Warning from Washington: Alcoholic Beverage Control Will Ruin Medical Marijuana in California

April 21, 2014 | Kari Boiter

California legislators will vote Tuesday on a bill that would regulate the production and distribution of medical marijuana (cannabis) across the state. AB 1894, the Medical Cannabis Regulation and Control Act, was introduced by Assembly member Tom Ammiano (D-San Francisco) and bring strict controls to how medical cannabis is grown, manufactured and sold in California. And, while patients should benefit from statewide regulations aimed at improving the quality and safety of their medicine, giving authority to the Department of Alcohol Beverage Control (ABC), as AB 1894 does, will spell disaster for the patient community in California and ignores the problems of its neighbor to the north, Washington State.

Proponents of Initiative 502, Washington State's legalization measure, promised medical cannabis patients in the lead up to the vote that their longstanding rights would not be impacted. Yet, soon after the initiative passed, the Washington State Liquor Control Board (LCB), an administrative agency that looks like California's ABC, recommended legislators do away with Washington's 16-year-old medical cannabis law and empower the LCB to oversee all marijuana activity. The prime motivation for this? The medical cannabis market represents a perceived threat to the state's expected tax revenues from I-502, which are in the hundreds of millions of dollars.

To many unaware public officials, the idea of rolling the medical cannabis market into the recreational marijuana market seemed to make sense. It's all marijuana after all, right? Wrong! The needs and rights of patients would be ignored under the authority of a liquor-based regulatory agency, and evidence of this can be seen in Washington.

To satisfy the wants of a much larger adult-use community in order to benefit from the enticing tax revenue, the LCB has prioritized licensing producers who will grow potent, high-THC (more euphoric) strains of cannabis. But, what about the strains that benefit the smaller medical-use community, which are not always high in THC? What about the topical lotions or herbal tinctures made for therapeutic use? The LCB doesn't care about, let alone understand, the anti-inflammatory properties of medical cannabis.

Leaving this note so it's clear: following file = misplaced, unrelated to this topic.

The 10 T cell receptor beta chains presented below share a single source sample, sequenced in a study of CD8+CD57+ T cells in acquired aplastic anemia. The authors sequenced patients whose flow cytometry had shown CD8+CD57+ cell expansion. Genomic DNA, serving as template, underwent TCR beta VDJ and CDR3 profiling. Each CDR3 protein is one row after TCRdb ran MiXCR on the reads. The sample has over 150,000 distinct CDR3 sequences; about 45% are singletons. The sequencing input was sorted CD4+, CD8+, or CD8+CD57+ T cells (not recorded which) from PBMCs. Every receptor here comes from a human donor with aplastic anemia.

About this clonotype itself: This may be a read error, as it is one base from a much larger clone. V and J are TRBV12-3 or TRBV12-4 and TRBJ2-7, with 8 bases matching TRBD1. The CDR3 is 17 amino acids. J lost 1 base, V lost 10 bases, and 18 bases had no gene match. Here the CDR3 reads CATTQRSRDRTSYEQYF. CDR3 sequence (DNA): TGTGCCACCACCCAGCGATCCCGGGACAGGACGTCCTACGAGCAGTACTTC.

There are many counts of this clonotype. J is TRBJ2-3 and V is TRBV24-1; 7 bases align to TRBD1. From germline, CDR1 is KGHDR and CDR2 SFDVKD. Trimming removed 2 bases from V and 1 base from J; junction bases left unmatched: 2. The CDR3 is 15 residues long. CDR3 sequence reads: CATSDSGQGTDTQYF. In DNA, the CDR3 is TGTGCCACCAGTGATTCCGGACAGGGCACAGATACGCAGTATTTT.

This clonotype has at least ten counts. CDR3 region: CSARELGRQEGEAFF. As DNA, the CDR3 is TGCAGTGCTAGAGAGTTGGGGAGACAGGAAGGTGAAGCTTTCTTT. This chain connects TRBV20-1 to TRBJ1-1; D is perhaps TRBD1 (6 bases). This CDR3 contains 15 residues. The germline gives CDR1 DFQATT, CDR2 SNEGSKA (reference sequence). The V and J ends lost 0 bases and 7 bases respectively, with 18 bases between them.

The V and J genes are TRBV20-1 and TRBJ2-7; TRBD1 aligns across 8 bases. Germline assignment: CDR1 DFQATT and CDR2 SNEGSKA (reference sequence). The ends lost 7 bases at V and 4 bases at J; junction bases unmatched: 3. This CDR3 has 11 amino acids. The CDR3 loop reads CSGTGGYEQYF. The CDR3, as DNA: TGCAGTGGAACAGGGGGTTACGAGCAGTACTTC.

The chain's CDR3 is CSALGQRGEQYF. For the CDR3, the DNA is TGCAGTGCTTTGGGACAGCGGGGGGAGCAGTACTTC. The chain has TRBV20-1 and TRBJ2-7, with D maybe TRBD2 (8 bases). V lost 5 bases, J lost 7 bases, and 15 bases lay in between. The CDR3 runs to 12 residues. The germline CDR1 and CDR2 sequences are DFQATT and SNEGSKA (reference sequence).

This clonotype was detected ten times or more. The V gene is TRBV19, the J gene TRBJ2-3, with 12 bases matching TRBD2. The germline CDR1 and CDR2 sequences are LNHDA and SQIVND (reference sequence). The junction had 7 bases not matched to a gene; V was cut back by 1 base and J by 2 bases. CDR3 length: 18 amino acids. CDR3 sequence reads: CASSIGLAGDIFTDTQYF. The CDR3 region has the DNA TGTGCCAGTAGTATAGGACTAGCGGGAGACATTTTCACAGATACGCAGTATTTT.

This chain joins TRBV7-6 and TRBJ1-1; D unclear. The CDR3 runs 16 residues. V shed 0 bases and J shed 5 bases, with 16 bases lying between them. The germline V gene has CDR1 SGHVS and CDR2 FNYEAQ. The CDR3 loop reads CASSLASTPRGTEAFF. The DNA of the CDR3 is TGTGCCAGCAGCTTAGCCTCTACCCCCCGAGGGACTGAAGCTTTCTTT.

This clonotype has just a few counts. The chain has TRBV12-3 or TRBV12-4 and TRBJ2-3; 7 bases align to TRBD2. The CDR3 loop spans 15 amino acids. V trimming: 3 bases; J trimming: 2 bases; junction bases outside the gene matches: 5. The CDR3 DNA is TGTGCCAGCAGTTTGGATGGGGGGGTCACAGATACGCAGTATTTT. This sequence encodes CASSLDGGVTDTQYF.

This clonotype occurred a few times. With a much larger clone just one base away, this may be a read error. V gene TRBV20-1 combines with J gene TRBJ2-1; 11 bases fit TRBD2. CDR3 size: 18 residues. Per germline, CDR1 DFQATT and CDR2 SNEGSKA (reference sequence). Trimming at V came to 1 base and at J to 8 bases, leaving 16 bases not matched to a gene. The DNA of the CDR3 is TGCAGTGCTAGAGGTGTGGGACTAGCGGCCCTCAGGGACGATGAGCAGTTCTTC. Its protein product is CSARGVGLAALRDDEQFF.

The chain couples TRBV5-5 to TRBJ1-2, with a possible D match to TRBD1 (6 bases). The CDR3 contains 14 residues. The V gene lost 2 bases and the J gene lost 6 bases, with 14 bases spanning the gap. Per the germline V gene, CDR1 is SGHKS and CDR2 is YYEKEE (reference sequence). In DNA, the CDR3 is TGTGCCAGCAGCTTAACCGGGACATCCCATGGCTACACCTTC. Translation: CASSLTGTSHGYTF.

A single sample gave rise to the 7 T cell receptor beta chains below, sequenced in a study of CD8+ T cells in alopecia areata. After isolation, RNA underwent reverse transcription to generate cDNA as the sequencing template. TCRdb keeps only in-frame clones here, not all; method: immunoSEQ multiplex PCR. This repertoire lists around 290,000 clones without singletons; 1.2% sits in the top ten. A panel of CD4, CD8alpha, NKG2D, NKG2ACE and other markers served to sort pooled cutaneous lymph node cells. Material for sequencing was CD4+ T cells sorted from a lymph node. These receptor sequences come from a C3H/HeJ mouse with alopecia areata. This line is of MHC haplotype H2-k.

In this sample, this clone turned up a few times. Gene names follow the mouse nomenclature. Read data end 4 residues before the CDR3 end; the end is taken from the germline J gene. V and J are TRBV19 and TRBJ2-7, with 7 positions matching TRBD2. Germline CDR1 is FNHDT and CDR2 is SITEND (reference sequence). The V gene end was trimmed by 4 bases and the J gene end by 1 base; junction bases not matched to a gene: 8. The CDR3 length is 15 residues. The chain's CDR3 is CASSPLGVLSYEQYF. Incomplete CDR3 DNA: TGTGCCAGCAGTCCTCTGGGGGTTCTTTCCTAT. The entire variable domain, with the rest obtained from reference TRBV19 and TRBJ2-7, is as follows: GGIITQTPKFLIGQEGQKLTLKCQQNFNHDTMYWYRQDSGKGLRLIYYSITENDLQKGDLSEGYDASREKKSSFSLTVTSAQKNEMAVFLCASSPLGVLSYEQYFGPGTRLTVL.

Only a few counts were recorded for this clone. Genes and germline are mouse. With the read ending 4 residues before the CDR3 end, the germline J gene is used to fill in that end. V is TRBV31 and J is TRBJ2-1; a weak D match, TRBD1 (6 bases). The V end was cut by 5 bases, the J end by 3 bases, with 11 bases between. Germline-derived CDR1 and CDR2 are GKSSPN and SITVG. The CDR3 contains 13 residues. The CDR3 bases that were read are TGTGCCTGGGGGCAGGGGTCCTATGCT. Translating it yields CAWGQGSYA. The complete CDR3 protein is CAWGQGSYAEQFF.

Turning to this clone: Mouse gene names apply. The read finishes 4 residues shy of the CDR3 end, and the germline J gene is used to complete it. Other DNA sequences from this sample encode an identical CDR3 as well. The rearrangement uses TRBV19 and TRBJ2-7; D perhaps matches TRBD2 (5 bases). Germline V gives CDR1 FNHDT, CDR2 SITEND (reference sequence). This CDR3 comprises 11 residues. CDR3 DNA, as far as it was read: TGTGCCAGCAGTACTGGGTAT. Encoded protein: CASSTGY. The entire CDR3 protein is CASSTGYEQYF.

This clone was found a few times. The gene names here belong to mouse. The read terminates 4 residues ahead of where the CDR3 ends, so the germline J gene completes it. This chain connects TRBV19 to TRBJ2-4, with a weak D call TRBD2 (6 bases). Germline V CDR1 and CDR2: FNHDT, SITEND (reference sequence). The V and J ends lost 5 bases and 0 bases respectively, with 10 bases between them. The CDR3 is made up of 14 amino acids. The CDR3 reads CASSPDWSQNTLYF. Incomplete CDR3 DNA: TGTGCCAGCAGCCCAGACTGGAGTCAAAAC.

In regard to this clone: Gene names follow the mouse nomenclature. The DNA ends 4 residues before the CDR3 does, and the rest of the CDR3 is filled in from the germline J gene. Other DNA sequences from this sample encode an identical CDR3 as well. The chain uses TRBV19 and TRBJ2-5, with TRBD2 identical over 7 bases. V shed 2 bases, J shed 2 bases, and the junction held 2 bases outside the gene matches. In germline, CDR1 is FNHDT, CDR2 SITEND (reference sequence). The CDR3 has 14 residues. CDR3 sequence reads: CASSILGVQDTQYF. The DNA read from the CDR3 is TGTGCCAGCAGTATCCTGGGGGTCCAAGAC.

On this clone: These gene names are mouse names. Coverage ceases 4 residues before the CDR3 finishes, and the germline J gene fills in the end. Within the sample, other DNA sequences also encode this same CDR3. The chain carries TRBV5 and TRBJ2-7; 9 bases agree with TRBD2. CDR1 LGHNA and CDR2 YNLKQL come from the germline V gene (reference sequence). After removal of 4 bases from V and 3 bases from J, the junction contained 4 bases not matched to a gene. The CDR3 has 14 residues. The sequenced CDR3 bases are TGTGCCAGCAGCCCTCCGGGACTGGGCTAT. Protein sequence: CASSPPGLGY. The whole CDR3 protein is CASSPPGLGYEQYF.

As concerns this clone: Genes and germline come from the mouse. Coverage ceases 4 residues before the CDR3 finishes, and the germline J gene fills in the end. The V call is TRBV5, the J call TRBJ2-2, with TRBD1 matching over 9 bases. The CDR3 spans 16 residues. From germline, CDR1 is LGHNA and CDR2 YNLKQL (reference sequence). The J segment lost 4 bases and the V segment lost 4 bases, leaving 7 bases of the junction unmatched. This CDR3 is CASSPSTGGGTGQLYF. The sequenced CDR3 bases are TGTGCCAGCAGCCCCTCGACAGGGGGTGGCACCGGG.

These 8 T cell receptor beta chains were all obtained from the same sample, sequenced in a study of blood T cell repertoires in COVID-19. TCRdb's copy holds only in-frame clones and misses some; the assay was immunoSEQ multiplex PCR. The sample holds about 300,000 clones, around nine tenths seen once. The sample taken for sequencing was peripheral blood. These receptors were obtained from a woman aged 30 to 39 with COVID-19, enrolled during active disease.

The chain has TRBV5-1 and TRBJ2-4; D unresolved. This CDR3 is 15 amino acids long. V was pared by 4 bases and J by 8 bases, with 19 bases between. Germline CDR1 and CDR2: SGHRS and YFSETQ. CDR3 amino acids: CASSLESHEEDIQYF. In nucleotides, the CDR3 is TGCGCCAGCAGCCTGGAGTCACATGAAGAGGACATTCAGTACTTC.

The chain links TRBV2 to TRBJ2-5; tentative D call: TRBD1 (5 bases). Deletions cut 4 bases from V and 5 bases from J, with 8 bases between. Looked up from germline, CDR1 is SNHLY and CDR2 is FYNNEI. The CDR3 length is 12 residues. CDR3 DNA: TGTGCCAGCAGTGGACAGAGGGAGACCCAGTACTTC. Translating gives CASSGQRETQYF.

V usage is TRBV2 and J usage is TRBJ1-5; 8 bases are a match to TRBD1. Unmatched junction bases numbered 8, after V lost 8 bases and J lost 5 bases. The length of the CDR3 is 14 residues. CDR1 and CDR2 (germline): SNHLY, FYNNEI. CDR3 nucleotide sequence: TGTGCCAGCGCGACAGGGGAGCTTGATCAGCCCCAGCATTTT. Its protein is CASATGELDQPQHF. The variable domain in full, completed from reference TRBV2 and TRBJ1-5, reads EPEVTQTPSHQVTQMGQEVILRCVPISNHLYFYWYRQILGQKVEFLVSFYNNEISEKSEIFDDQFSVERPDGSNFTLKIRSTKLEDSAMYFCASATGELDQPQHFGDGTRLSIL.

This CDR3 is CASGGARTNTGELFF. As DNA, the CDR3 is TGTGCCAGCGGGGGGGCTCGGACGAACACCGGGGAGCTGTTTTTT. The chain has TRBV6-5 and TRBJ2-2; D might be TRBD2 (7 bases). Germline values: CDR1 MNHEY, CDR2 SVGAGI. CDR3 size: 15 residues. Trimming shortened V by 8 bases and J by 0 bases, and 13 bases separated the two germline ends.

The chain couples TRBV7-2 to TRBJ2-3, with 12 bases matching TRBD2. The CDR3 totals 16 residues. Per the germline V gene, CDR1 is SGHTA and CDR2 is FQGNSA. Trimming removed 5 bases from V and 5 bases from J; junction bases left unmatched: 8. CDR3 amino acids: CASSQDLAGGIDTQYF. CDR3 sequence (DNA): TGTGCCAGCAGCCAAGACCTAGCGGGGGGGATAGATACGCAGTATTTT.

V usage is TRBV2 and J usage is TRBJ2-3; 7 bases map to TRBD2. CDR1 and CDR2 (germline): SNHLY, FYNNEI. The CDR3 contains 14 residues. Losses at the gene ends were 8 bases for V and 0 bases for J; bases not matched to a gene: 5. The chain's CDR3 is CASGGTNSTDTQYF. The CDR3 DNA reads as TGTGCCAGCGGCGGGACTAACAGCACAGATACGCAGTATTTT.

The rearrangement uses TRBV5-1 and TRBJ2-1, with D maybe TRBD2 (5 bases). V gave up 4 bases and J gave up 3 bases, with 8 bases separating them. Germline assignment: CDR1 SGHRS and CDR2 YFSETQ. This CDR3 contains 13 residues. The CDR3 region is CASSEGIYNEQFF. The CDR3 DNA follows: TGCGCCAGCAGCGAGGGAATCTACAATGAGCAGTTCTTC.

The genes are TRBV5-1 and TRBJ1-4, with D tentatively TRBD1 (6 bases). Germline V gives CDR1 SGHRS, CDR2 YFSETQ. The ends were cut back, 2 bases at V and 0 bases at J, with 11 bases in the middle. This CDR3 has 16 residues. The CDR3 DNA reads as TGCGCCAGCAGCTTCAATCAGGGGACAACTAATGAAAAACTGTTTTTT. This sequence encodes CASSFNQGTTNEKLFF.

The LCB and ABC are also not set up to protect the identity and privacy of patients the way departments of health are able to. If patients have questions about their medication, such as where it was grown, what was it grown with, and what is the best strain for their particular medical condition, liquor control agencies are ill-equipped to provide the necessary answers. In fact, I-502 in Washington expressly forbids LCB staff from providing information about the marijuana they will be selling. And, if the LCB would end the medical program in the interest of maximizing tax revenue, why would it be motivated to make cannabis affordable for patients?

For the average cancer patient, a gram of concentrated cannabis oil is considered a standard daily dose and it can take up to an ounce of raw cannabis to make one gram of oil. It's easy to see how the tax implications are enormous and why public officials are eager to collect the twenty-five percent on each sale. However, under the LCB-regulated program, an already expensive medicine becomes unaffordable for thousands of patients, and is no longer an option.

By contrast, Colorado, whose voters also legalized recreational marijuana, understands the importance of keeping its medical cannabis program distinct, under the authority of the Department of Public Health. Because of this, patients have retained their privacy, are able to ask questions about their medicine that allows for informed medical decisions, and can obtain cannabis at more affordable prices than from the recreational market.

California would do well to heed the hard-learned lessons from Washington. The Alcohol Control Board does not have the best interests of patients in mind and isn't equipped to properly regulate a medicine. While California is in need of statewide regulations that will bring greater safety and quality to medical cannabis, only the Department of Public Health, not ABC, is capable of keeping the interests and rights of patients at the forefront. Therefore, AB 1894 sponsor Tom Ammiano should listen to the patient community, heed the warnings from Washington State, and amend his bill to bring medical cannabis oversight under the Department of Public Health.

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Kari Boiter is a state coordinator for Americans for Safe Access and the community organizer for “Health Before Happy Hour,” a campaign to preserve medical cannabis in Washington State.


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